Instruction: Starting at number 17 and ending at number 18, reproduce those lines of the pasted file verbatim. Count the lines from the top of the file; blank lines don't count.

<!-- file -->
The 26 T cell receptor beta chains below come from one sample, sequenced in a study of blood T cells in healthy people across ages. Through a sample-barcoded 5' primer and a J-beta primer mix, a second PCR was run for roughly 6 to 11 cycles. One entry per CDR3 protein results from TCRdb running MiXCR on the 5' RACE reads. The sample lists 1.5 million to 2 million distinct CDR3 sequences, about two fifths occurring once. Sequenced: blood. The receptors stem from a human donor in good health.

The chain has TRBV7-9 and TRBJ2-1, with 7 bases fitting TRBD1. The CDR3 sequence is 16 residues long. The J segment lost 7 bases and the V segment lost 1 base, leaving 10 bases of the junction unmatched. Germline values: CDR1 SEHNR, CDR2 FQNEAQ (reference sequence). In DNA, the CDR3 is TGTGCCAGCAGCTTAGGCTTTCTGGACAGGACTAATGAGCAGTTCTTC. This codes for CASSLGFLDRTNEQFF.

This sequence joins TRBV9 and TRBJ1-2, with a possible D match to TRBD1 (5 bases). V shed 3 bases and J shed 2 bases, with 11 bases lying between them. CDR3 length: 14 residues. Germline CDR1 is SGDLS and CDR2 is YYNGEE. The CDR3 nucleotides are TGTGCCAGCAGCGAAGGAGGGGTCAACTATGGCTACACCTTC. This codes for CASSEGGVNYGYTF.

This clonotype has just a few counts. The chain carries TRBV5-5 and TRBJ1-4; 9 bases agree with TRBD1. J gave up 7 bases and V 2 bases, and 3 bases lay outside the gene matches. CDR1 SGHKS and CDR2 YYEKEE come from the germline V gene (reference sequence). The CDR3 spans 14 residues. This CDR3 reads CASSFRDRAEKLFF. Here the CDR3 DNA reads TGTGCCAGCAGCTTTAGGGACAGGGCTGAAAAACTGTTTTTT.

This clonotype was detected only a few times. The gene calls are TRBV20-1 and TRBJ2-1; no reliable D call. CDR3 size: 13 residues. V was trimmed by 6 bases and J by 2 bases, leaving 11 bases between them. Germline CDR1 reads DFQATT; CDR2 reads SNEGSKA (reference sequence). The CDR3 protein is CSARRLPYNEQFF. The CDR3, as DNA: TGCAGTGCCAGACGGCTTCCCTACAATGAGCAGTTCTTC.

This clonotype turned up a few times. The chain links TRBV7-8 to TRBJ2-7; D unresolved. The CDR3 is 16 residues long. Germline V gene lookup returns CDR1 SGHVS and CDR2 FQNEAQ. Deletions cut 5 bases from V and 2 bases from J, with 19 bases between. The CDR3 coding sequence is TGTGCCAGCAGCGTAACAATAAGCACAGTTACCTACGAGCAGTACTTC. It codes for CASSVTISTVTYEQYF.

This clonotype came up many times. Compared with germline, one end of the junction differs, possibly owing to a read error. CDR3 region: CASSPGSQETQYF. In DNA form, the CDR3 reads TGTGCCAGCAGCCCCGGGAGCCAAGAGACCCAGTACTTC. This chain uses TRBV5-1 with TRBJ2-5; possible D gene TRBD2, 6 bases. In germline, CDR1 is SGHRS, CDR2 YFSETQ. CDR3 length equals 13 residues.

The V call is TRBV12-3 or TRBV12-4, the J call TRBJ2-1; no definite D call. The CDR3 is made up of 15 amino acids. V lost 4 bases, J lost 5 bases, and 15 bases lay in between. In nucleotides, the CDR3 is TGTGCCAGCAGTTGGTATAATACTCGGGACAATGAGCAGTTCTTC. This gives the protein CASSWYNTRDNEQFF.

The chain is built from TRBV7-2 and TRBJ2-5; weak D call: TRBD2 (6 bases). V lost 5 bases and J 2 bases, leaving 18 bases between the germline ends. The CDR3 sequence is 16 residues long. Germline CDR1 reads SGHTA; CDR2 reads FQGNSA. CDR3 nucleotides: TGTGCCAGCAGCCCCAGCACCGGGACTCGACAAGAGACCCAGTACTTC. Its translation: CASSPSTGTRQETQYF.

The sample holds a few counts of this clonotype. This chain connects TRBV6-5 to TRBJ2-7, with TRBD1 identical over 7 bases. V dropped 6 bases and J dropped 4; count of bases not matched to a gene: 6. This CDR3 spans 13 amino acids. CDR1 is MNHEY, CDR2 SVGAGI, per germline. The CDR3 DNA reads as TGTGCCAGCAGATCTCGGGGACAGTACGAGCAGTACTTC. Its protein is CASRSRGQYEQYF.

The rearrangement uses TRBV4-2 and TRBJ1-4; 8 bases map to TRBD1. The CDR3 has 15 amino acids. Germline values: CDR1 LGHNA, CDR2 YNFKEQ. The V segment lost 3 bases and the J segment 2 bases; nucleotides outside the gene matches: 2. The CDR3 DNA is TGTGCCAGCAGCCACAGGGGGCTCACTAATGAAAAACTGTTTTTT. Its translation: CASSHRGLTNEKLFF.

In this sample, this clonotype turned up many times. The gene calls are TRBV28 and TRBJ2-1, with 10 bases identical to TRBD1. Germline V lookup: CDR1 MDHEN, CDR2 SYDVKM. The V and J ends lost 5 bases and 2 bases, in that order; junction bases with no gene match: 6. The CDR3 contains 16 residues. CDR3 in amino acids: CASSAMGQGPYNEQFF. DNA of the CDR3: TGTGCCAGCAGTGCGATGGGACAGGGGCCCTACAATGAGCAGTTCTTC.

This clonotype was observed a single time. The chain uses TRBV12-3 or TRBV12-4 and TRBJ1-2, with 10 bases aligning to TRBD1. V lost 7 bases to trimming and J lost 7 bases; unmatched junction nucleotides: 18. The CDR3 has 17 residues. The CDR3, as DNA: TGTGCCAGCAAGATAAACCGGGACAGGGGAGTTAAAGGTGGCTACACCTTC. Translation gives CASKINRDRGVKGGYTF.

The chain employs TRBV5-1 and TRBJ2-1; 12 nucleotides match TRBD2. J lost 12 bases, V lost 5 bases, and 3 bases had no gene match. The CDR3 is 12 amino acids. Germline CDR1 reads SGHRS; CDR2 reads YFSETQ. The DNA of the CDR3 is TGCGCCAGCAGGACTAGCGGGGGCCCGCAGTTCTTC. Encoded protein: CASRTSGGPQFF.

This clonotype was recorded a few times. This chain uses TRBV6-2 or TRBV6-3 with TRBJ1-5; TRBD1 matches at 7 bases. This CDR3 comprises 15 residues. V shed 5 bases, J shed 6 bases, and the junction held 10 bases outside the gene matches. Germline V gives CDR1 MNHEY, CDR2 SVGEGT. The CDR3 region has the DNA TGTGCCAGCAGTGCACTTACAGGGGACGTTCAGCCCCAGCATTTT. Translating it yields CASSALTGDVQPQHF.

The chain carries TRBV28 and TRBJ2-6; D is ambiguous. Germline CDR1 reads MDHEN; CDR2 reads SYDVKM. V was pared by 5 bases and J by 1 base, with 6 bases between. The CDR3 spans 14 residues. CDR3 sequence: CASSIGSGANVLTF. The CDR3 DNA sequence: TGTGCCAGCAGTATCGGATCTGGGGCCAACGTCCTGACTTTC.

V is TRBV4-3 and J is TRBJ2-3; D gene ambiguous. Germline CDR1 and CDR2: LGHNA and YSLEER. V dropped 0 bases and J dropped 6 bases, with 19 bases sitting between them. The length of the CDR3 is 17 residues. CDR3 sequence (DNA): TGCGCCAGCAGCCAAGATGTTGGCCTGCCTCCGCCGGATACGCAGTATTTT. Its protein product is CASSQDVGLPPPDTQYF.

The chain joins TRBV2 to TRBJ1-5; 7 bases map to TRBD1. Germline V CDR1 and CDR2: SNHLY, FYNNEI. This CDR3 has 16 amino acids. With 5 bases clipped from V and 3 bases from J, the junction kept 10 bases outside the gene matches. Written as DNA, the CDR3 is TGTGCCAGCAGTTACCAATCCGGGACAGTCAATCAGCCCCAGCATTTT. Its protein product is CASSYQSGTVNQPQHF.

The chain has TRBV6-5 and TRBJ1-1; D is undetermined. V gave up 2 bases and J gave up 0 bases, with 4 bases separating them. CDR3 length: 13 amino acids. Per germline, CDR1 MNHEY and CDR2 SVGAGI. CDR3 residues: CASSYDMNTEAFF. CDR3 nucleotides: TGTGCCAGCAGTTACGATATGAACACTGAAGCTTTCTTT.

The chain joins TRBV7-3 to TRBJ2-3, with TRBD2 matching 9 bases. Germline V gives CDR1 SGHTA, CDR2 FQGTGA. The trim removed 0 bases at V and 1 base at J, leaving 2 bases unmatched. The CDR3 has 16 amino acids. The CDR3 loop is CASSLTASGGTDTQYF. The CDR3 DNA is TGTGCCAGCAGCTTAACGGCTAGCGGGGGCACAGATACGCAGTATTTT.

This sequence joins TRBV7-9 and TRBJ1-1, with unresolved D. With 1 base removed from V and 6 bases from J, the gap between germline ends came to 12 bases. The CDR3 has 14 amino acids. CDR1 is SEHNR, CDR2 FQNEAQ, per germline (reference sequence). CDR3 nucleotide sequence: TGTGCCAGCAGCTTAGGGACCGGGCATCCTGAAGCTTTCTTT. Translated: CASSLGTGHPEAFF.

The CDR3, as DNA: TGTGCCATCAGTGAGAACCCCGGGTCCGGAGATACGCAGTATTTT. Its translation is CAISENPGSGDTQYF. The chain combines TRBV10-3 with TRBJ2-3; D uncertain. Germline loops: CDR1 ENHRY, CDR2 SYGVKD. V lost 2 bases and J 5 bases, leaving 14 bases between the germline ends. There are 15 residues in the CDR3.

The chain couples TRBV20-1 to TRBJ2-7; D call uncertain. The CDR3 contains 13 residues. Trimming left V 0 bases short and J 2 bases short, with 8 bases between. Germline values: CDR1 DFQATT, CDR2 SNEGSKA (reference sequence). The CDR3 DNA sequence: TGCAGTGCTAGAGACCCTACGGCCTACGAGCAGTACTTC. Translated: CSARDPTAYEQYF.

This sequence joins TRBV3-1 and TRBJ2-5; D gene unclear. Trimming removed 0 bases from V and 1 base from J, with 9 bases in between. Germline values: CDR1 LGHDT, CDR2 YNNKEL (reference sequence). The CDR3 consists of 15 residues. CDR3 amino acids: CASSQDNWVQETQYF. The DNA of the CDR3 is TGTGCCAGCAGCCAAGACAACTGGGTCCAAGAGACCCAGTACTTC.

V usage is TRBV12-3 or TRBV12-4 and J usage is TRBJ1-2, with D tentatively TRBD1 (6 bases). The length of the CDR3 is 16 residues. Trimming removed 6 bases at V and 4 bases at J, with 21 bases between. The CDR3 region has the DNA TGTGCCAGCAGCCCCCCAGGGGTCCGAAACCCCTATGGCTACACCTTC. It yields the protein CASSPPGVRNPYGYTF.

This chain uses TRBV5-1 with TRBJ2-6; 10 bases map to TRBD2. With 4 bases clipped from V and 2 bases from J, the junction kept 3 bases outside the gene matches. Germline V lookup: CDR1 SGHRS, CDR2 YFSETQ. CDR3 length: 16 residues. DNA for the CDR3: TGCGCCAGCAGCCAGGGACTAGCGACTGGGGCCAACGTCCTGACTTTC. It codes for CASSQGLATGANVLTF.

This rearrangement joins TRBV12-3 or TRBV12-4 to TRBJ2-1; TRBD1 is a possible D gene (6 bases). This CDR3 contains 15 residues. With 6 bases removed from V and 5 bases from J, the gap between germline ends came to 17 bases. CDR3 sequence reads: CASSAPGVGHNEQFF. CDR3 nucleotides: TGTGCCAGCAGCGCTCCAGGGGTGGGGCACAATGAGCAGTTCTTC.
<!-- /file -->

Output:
V is TRBV4-3 and J is TRBJ2-3; D gene ambiguous. Germline CDR1 and CDR2: LGHNA and YSLEER. V dropped 0 bases and J dropped 6 bases, with 19 bases sitting between them. The length of the CDR3 is 17 residues. CDR3 sequence (DNA): TGCGCCAGCAGCCAAGATGTTGGCCTGCCTCCGCCGGATACGCAGTATTTT. Its protein product is CASSQDVGLPPPDTQYF.

The chain joins TRBV2 to TRBJ1-5; 7 bases map to TRBD1. Germline V CDR1 and CDR2: SNHLY, FYNNEI. This CDR3 has 16 amino acids. With 5 bases clipped from V and 3 bases from J, the junction kept 10 bases outside the gene matches. Written as DNA, the CDR3 is TGTGCCAGCAGTTACCAATCCGGGACAGTCAATCAGCCCCAGCATTTT. Its protein product is CASSYQSGTVNQPQHF.